Somewhere between my 4th and 5th legs, the "Real Front Runners" team passed us.  I felt completely defeated.  Of course, it wasn't really a competition, especially since they had twelve runners compared to our six.  But we had been ahead up until now, and it was so disappointing that with their much fresher legs, they had caught up and then overtaken us.  At this point, I started to get stressed out.  Our teams were pretty much neck and neck.  I was running against Manja from the Real Front Runners.  Leg five was a short one, only 3.15 miles.  It was 12:47 pm, and I felt like it was a new day.  As I stood at the transition area with Manja, I saw that Mike, from my team, was the next runner to come in.  He had taken the lead back for the Ultragays!  I couldn't see where the next Real Front Runner was, so I knew I had a comfortable lead.  I grabbed the baton/wristband from Mike and proceeded to BOOK IT out of there.  My emotions were all over the place. But I knew I couldn't let myself get passed by Manja.  I ran so friggin fast.  My first half mile was 3:18 (6:36 pace).  I knew there was no way I could sustain that speed, after already running over 24 miles.  But I couldn't help it -- I was terrified at the prospect of being passed by another Front Runner.  My first two miles were well under 7 minute pace.  It was so hard.  I looked over my shoulder after a left turn to see if he was behind me.  I didn't see him, and let out a huge sigh of relief.  I slowed down a tiny bit for the last mile, and made it to the transition at 21:38...a 6:52 pace, my fastest pace of the day!  Manja must have been flying for that last mile too, though, because he came in right after me.

By the time I was up for the final leg of the race, the Real Front Runners had passed us again and were well ahead of us.  I actually felt this was a bit of a relief.  I couldn't bear another intensely stressful, fast leg.  My last leg was 4.09 miles.  It was also the very last leg of the relay, so I got to actually "Reach the Beach."  The leg started at 3:40 in the afternoon, and I was so exhausted by this point after 24 hours of racing.  The first two miles headed straight towards the beach, and the last two miles ran along the coastline.  About a mile in, I could smell the sea air and I knew I was getting close.  I had passed several people along the way.  But one guy who I passed at mile 1 decided to stick with me.  He proceeded to follow me, about 3 steps behind me, for the entire rest of the run.  I couldn't shake him off.  And he was pushing me to go faster and faster.  All I wanted was for him to pass me so I could finish my last couple of miles without killing myself.  But he just stuck on, three feet behind me.  As we were at the last half mile or so, spectators were cheering for us.  They loved the fact that we were almost neck-and-neck.  I heard someone shout out that there was a fight to the finish.  Around this time, I also heard, coming from above, people shouting "DAAAVE LIIIIINNN!"  I didn't know who it was or where it came from, but it just pushed me to go harder and faster.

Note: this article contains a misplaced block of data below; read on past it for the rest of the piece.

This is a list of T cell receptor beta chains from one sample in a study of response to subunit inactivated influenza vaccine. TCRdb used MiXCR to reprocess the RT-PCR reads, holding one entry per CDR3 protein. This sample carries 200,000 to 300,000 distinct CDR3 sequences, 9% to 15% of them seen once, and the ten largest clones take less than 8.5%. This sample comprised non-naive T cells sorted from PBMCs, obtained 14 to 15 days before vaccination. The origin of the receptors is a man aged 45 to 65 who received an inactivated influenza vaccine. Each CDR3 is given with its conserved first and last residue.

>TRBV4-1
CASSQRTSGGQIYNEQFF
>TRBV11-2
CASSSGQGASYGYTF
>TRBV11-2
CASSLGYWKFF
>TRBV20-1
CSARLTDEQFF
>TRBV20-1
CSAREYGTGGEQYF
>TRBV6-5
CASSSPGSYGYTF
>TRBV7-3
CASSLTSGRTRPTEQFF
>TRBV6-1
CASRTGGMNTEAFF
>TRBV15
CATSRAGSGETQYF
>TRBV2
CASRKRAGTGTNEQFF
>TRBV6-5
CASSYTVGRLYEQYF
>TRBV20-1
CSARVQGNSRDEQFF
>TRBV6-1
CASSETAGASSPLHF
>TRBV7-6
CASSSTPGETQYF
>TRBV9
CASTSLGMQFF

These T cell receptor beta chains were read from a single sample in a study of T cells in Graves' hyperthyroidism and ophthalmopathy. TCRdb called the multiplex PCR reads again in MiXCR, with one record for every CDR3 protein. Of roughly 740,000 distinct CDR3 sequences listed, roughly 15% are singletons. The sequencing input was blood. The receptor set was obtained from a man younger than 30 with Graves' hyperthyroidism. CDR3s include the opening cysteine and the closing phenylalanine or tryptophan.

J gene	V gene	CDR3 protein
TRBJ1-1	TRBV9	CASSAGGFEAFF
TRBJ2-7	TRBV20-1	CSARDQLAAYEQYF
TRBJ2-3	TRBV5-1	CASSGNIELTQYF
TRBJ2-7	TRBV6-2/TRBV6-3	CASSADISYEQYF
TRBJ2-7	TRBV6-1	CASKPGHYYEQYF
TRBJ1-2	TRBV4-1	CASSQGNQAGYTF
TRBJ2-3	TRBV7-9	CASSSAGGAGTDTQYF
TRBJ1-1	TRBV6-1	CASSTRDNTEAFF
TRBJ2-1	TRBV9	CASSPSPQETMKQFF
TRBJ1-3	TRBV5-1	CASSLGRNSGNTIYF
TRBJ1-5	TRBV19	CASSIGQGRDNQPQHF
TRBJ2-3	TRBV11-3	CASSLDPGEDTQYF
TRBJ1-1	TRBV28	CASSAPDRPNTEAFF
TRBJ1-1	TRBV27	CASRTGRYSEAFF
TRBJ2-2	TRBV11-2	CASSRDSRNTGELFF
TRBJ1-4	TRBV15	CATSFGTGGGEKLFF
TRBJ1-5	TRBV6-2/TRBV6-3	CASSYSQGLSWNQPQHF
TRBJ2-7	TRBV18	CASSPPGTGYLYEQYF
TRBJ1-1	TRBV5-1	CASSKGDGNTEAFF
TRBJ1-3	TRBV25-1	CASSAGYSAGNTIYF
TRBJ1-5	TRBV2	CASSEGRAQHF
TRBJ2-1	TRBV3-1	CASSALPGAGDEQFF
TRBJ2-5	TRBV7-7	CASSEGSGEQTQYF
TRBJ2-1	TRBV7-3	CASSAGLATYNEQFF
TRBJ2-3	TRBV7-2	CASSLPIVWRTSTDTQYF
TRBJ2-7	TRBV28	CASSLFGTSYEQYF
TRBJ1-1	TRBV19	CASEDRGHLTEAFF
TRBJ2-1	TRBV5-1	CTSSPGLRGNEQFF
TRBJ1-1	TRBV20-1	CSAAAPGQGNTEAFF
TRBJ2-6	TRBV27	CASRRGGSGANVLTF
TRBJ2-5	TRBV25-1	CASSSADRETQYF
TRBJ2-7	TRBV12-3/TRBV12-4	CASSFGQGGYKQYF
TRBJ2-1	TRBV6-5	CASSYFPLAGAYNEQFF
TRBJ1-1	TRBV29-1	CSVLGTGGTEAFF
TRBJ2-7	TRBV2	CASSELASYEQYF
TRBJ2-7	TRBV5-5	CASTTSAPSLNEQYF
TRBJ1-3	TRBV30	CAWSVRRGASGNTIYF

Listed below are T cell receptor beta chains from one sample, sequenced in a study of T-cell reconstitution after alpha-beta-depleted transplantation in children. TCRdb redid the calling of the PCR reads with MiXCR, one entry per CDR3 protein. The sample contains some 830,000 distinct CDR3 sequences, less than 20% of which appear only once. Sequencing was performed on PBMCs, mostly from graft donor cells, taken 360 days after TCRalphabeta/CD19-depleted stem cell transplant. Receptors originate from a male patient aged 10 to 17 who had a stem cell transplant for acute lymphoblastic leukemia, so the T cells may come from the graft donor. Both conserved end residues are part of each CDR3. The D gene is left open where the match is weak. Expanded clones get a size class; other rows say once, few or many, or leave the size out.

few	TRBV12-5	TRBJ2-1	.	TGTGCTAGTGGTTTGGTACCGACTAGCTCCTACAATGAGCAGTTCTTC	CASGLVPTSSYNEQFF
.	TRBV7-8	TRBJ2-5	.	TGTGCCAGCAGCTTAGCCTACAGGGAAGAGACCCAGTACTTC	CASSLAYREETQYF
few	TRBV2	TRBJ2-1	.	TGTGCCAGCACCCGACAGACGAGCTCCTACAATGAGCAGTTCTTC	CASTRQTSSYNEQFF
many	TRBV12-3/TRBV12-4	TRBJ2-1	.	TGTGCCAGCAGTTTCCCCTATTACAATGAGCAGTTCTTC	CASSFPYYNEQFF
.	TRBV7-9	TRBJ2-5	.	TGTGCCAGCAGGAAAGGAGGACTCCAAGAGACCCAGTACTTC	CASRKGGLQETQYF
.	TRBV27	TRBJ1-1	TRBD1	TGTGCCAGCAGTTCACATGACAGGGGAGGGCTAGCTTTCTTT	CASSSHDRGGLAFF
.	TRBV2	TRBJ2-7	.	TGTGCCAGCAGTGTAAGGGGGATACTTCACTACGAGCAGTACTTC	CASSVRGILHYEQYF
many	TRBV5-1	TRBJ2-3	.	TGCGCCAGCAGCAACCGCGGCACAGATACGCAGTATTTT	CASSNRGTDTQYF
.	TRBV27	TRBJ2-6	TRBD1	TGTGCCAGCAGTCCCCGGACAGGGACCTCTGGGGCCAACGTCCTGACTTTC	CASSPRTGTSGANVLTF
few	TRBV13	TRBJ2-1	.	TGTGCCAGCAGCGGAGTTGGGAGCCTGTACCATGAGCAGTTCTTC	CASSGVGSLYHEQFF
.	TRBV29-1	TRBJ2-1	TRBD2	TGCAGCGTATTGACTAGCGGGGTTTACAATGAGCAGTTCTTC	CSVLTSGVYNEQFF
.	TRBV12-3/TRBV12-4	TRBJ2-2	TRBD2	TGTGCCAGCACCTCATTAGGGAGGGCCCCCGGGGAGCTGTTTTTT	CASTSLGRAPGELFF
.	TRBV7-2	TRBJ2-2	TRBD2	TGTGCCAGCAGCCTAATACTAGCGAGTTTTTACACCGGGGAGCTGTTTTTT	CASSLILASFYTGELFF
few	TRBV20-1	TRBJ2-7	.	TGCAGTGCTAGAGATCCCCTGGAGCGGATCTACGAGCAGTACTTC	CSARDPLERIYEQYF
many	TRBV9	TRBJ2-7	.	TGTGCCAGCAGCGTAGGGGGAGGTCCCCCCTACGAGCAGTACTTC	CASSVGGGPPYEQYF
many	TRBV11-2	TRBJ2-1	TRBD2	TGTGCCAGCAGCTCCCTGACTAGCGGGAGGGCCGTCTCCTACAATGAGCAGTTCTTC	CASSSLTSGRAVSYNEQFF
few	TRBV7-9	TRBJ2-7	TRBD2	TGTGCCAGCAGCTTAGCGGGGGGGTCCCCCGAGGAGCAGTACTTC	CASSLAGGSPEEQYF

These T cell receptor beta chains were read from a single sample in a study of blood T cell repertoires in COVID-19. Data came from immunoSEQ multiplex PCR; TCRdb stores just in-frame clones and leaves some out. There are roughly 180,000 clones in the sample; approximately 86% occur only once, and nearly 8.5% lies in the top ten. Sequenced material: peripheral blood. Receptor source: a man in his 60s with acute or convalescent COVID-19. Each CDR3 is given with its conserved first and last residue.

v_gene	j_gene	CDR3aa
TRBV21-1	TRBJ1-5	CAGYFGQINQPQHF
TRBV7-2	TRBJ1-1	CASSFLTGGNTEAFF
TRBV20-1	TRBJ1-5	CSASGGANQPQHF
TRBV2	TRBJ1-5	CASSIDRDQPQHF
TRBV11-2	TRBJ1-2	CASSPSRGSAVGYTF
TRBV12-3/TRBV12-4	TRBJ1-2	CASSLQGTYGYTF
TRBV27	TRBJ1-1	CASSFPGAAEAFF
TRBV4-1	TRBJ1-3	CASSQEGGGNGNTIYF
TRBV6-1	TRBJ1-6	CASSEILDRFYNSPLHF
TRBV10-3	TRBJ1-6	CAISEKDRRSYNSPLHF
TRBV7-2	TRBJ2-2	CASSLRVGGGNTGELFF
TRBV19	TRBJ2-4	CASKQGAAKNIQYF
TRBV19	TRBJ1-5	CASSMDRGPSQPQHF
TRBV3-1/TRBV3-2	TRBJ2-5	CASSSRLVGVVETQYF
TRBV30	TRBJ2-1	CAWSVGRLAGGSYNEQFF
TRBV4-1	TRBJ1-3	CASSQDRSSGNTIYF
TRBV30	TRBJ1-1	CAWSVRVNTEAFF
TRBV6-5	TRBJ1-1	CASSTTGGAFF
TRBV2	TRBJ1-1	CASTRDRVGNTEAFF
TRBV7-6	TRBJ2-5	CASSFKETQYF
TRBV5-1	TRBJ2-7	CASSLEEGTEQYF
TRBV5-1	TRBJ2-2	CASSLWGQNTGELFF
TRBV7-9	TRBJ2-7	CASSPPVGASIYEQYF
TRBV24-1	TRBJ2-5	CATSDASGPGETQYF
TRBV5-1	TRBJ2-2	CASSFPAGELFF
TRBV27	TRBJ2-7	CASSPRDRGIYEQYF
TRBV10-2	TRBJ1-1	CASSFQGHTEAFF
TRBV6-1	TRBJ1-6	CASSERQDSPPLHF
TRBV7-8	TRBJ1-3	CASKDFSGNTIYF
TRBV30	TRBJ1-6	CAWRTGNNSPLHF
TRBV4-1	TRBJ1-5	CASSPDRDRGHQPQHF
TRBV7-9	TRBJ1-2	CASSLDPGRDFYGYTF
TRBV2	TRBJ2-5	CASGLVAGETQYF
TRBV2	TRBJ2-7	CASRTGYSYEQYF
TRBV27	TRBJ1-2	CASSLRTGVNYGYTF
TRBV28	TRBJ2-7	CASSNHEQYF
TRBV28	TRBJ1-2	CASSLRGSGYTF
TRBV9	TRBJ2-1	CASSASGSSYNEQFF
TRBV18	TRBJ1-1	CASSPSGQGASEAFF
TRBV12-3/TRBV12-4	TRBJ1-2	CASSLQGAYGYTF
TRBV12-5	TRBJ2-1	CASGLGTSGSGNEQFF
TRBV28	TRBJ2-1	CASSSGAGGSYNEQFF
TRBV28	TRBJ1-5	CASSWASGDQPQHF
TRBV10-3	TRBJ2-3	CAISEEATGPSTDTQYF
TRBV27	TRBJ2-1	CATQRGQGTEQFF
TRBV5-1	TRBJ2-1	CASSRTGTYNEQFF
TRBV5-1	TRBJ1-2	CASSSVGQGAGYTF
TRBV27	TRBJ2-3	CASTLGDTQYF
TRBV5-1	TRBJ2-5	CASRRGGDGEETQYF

Then, with about a quarter mile left, I made a turn, and I had reached the beach!  But... I had to run on....  SAND?!?!   Not even packed beach sand but loose sand, that almost stopped me dead in my tracks.  But I knew that the other guy was just a few feet behind me, so I kept pushing, trying to wade through the ankle-deep sand.  And finally, FINALLY, I saw the finishing chute.  I looked for my team but they were nowhere in sight.  I heard other Front Runners though, cheering for me, and I just ran as hard as I could possibly go through that finish line.

It was exhilarating.  It was such of rush of emotions.  I had no idea I could push myself that hard.  I was so relieved it was over.  I was so happy to see other Front Runners at the end to cheer me through.  But I was so heartbroken that the rest of the Ultragays weren't there to share the moment with me (their van had apparently gotten stuck in traffic and couldn't make it to the finish in time).

That last leg, miles 27-31, was one of my faster ones, which I ran at a 7:04 pace.  I was elated.  This past year has been a tough one for me and my running.  I knew I was undertrained.  I've had to deal with my butt injury for almost a year now.  Through x-rays, MRIs, loads of physical therapy, and even a steroid injection, my running (and my sanity) have taken quite a toll.  I truly, really had doubts about whether I would be able to finish this race.

But in the end, both my team and I (and my Club) did great.  I finished my 31.49 miles at a 7:16 pace.  A little bit slower than last year's 7:03 pace, but a solid time nonetheless.  I felt great at the finish and proud that I could push myself so hard.  My team, the Ultragays, was the fifth FRNY team, but I was so happy of our achievement.  We finished the 209.06 miles at an astonishing 7:13 pace, enough to place us 25th out of 429 finishers (most of whom were 12-person teams).  And even more important than our clock time, was the fact that we had just a great time together.  Due to several dropouts, the Jewish holiday, injury and last minute conflicts, our team was not assembled until two days before we left for New Hampshire.  At times, I had doubts about whether there would actually be an Ultragays team.  But in the end, we all raced remarkably well, and we had a time that none of us will ever forget.  Thanks Mike, Kyle, Peter, Onesimo, Evan and Paul for making Reach the Beach 2010 such a great, exciting, crazy, memorable and fun experience!

Congratulations to all of the Front Runners New York teams, and to everyone who ran Reach the Beach!!!

Team Name     
Overall   Category   Cat/Plc.  Pace   Finish Time
--------  --------   --------  ----   ----------

FRNY Ultra Mission Men          
10   1-Men Ultra     1/19      6:27   22:31:00

Front Runners Fast not Furious  
13   1-Men Ultra     2/19      6:38   23:07:43

FRNY - The Clowns Will Get Me   
19   1-Men Ultra     5/19      7:08   24:52:26

Real Front Runners of New York  
24   2-Men Open      6/118     7:11   25:04:29

Front Runners NY Ultragays      
25   1-Men Ultra     6/19      7:13   25:09:27

FRNY Ladies Tea Society         
330  14-Mixed Open   104/148   8:53   30:58:53